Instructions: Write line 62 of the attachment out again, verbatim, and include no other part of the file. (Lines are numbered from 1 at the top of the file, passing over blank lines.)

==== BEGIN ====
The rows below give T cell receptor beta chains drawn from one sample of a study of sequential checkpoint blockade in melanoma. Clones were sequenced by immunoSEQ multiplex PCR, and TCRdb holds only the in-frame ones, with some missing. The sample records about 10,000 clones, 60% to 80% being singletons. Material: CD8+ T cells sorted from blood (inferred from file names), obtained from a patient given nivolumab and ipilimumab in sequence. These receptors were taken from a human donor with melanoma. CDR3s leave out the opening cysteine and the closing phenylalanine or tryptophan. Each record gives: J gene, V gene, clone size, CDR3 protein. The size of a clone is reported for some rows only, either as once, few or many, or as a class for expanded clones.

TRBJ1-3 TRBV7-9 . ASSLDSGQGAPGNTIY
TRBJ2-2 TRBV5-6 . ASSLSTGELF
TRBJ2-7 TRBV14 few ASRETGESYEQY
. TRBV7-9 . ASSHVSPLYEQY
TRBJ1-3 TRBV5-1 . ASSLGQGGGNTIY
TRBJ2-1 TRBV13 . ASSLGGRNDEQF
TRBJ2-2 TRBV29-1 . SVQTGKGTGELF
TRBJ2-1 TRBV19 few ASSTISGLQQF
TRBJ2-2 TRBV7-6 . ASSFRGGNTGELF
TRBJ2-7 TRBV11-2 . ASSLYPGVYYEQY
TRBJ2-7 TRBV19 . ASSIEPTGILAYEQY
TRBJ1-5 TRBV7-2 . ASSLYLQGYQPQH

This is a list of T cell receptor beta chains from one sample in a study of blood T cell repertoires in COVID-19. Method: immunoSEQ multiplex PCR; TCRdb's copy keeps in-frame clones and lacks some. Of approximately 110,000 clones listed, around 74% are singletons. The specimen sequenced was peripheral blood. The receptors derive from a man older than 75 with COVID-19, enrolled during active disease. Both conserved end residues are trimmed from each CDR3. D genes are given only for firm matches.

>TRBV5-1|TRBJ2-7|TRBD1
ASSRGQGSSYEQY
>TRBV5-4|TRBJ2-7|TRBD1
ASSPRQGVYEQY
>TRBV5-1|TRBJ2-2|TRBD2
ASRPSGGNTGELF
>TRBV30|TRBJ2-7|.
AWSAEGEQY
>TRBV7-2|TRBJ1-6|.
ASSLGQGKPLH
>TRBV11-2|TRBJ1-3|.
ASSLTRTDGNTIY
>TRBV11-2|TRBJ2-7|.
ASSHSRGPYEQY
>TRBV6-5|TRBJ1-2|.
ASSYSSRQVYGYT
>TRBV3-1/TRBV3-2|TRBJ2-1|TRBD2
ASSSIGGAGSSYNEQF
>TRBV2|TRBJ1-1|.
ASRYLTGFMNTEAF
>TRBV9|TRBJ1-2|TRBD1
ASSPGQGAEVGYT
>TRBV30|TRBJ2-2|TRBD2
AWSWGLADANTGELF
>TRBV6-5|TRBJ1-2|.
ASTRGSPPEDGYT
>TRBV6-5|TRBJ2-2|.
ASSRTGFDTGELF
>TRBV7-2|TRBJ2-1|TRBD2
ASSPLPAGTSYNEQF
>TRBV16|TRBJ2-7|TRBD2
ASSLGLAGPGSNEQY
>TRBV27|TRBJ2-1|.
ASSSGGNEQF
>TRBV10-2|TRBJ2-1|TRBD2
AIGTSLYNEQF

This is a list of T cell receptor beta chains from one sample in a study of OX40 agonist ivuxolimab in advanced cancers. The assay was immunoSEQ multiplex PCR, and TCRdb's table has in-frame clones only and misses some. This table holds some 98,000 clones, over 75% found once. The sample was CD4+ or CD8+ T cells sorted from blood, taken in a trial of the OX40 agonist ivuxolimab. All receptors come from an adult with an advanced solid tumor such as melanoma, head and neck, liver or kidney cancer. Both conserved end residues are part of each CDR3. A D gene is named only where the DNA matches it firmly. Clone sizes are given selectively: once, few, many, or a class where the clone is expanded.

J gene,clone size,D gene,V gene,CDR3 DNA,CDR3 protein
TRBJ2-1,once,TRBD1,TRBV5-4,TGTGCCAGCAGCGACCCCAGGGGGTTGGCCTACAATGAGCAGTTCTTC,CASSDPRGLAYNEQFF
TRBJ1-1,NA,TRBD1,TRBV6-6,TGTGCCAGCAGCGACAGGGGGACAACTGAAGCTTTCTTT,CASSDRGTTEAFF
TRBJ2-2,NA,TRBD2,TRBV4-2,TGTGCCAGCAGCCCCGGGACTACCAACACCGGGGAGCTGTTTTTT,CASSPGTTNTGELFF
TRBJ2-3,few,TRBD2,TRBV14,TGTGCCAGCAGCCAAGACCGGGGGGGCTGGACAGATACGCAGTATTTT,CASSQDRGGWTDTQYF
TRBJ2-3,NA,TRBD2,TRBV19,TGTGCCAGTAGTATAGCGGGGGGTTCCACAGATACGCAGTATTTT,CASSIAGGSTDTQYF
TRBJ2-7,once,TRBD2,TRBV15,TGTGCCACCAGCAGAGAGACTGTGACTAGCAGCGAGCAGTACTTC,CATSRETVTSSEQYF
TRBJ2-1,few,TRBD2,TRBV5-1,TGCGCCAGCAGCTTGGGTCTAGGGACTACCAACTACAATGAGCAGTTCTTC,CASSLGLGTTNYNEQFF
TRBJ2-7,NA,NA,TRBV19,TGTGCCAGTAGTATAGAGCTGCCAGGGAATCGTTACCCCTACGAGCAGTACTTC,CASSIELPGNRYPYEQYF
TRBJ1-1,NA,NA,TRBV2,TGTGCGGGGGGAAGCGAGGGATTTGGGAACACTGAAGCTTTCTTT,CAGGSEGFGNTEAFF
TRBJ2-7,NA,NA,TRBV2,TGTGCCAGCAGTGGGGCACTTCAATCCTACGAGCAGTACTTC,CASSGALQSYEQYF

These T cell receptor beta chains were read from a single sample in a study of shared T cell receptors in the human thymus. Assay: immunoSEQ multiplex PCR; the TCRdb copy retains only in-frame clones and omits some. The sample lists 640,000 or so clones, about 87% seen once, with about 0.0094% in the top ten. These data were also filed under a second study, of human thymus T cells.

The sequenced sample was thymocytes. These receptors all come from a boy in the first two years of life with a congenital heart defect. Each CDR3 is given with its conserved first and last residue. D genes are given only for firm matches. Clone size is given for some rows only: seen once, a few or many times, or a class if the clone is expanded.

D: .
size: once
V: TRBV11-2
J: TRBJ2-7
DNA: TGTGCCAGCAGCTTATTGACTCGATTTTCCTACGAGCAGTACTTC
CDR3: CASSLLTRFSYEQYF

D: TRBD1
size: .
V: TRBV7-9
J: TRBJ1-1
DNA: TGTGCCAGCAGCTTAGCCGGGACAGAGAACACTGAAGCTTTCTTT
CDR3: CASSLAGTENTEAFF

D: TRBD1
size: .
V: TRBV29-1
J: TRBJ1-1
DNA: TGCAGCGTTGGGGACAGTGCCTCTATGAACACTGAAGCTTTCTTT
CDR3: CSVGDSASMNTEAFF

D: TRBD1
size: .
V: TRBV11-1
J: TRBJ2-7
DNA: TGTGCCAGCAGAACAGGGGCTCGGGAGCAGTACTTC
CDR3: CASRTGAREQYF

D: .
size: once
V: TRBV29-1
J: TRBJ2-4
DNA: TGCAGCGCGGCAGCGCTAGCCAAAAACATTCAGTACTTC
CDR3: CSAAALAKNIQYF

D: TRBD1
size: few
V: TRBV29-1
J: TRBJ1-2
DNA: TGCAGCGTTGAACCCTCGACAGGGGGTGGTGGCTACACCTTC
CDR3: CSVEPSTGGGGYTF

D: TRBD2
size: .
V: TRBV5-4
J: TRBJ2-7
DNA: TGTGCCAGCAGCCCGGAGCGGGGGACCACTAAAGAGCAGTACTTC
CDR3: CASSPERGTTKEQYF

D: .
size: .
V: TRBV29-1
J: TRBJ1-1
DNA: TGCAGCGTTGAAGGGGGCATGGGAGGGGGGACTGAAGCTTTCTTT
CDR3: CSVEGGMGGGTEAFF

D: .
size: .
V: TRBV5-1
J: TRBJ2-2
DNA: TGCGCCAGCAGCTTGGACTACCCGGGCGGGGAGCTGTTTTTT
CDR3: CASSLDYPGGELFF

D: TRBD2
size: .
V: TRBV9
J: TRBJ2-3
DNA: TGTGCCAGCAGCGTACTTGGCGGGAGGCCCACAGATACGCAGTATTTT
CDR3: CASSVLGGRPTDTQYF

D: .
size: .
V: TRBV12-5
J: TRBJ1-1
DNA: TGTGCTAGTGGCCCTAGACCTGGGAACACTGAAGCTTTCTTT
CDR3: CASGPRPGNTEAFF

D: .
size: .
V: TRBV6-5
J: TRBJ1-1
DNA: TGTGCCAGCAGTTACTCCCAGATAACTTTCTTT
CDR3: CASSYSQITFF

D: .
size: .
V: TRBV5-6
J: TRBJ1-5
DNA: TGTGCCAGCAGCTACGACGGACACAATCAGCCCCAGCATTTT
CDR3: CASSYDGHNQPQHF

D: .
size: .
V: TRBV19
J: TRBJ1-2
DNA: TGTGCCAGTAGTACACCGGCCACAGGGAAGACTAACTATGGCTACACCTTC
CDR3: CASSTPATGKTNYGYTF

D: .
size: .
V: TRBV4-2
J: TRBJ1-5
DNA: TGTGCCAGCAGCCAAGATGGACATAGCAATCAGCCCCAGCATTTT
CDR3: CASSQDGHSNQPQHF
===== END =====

TRBJ2-7,NA,NA,TRBV2,TGTGCCAGCAGTGGGGCACTTCAATCCTACGAGCAGTACTTC,CASSGALQSYEQYF